The whole shebang


We know in common use it means all, or everything; especially everything under consideration;  but where did this term come from?


There are numerous derivations but perhaps the most likely is that a shebang was a public hire vehicle (carriage) often with bench seats. The poor would rent a seat, families perhaps a whole bench and the rich might rent the whole carriage………….. or “the whole shebang”. And thus first used it may have been to describe wealth, he could afford “the whole shebang”.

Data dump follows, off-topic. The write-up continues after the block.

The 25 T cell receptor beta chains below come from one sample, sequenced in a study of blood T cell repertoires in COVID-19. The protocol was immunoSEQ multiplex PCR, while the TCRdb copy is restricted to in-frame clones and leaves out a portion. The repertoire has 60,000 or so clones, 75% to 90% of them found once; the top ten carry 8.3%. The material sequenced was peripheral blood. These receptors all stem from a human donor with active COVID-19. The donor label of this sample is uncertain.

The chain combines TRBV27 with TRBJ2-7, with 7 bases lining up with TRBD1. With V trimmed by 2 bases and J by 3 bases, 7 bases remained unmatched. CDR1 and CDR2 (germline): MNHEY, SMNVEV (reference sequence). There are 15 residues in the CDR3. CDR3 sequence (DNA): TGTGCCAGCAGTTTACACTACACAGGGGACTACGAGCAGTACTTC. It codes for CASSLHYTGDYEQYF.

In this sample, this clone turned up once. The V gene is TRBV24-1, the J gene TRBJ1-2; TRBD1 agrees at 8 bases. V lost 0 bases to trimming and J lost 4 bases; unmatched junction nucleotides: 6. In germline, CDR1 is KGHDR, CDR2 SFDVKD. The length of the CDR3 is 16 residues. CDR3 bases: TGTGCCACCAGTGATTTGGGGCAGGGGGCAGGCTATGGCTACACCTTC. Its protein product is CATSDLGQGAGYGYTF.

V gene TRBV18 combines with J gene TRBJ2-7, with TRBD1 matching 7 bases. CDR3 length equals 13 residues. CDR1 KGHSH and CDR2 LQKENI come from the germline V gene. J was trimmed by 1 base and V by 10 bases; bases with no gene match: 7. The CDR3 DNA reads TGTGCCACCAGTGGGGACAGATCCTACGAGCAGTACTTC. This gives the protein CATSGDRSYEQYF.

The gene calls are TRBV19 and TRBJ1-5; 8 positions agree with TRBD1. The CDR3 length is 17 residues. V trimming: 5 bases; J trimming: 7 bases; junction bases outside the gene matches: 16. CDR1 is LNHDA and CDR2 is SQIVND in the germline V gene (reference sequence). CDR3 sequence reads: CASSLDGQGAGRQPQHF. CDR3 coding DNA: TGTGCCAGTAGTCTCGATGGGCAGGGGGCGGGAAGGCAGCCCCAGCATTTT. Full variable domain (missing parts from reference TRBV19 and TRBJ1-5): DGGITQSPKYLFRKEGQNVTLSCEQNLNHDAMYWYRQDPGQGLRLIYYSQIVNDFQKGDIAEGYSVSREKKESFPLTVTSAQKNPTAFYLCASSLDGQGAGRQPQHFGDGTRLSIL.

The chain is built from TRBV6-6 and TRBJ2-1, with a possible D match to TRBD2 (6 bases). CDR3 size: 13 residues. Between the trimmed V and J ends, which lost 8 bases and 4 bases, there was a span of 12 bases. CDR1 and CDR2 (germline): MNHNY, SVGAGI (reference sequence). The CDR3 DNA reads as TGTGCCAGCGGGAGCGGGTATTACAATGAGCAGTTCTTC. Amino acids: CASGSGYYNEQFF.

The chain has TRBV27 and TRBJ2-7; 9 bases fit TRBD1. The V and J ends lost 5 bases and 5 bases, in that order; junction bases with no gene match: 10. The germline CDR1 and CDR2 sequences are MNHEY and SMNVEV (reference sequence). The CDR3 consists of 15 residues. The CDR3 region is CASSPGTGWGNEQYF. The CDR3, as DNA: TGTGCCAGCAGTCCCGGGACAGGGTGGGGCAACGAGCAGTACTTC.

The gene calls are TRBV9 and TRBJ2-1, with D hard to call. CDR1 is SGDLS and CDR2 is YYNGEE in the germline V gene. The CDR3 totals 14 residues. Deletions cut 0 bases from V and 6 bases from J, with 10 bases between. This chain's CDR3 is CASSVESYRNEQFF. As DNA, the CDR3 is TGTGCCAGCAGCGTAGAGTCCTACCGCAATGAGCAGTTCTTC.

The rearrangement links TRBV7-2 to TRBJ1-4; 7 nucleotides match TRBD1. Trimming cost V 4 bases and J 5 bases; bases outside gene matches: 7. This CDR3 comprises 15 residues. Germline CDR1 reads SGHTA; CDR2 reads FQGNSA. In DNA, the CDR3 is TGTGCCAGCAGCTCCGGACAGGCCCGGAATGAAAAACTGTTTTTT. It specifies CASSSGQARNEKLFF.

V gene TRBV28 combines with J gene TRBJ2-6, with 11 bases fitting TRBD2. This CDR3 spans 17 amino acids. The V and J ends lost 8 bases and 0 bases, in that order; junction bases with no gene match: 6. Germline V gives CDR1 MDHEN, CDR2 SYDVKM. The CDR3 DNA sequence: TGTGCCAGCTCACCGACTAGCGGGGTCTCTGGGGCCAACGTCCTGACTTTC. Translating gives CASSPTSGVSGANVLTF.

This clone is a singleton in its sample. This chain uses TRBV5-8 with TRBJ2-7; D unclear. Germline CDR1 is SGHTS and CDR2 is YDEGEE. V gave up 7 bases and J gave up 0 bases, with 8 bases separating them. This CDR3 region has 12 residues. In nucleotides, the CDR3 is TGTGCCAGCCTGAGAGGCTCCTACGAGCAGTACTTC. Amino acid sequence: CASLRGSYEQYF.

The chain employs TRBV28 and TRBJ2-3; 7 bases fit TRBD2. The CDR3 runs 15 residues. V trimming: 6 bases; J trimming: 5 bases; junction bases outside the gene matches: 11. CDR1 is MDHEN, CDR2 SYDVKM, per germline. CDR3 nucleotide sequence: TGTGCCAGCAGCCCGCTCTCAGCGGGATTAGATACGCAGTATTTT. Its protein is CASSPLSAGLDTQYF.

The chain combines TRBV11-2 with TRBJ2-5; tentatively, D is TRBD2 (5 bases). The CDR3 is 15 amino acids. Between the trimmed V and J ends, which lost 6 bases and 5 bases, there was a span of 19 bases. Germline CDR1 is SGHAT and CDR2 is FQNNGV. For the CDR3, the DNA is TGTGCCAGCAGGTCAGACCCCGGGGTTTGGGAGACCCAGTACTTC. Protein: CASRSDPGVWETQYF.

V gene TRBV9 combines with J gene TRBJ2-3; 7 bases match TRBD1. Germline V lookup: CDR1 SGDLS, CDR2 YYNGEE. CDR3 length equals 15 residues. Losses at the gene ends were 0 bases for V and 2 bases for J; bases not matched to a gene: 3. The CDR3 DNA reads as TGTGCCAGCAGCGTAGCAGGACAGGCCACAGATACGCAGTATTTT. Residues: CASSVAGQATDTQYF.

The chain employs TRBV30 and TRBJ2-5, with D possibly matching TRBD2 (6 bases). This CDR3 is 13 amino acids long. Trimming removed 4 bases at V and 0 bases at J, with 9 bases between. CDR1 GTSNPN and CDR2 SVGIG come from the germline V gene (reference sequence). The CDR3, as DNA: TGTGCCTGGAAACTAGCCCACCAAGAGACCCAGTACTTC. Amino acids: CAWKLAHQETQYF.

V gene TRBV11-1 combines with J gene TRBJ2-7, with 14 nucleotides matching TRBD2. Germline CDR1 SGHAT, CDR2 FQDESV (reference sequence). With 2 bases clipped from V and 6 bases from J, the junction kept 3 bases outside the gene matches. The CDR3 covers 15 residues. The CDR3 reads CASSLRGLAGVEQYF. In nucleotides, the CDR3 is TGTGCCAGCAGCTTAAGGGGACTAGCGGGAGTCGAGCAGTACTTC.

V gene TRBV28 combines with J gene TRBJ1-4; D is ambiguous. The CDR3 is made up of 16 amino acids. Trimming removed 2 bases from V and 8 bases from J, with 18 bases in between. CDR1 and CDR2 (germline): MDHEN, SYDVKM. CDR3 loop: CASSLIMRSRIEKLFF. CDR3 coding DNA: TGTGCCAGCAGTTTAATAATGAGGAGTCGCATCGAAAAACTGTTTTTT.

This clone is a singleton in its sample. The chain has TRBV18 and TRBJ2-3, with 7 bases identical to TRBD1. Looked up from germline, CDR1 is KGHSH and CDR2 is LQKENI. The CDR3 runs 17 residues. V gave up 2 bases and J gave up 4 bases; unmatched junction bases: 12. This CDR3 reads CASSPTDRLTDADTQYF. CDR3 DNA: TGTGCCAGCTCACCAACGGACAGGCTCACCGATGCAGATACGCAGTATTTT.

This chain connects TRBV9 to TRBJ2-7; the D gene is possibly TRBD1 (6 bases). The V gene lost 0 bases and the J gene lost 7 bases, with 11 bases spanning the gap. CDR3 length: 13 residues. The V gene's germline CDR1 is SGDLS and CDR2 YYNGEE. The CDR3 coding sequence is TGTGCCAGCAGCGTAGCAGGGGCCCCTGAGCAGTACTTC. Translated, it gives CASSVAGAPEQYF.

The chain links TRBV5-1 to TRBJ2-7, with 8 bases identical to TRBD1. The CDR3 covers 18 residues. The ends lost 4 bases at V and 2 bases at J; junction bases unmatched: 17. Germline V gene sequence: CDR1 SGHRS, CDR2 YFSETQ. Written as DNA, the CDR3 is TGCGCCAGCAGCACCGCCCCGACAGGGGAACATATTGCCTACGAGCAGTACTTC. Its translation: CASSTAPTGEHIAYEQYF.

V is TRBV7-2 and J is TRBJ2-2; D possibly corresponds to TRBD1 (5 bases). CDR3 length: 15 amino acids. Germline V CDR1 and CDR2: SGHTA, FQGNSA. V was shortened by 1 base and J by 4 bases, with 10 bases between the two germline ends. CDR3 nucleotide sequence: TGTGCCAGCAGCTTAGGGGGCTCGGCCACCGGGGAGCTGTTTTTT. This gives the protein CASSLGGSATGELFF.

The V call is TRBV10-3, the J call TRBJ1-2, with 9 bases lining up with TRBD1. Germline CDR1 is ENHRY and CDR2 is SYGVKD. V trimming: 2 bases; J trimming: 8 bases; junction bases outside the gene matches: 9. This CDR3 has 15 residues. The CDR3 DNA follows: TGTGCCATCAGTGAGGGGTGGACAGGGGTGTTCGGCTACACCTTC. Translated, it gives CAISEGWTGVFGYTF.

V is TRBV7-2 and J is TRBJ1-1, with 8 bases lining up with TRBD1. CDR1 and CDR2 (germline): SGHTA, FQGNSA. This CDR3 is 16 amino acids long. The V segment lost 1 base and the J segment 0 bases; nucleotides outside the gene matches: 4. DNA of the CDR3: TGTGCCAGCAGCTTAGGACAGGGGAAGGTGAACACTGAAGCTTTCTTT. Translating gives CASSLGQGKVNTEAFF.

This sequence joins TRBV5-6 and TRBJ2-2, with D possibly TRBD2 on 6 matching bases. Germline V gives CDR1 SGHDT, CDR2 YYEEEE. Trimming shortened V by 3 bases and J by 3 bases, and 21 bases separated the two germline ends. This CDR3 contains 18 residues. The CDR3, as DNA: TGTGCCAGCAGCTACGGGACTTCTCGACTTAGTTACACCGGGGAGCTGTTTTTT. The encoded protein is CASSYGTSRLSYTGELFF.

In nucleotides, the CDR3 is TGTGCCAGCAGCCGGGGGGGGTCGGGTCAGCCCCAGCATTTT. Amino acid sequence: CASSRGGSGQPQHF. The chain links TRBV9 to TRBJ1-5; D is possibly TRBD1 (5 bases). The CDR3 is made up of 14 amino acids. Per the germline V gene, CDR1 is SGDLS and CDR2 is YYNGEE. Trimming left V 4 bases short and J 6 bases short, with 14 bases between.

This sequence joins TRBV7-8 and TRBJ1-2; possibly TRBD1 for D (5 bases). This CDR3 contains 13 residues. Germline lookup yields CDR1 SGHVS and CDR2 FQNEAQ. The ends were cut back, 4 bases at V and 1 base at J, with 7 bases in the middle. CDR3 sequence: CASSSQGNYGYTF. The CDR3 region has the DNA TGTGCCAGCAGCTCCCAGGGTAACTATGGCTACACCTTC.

Somebody called me a Gongoozler; should I be insulted?


Well it depends on your interpretation. The Oxford English Dictionary describes a Gongoozler as “an Idle spectator”; so is that you?


But what of the word’s origin? Again the OED cites it as early 20th century (originally denoting a person who idly watched activity on a canal); rare before 1970: perhaps from Lincolnshire dialect gawn and gooze ‘stare, gape’.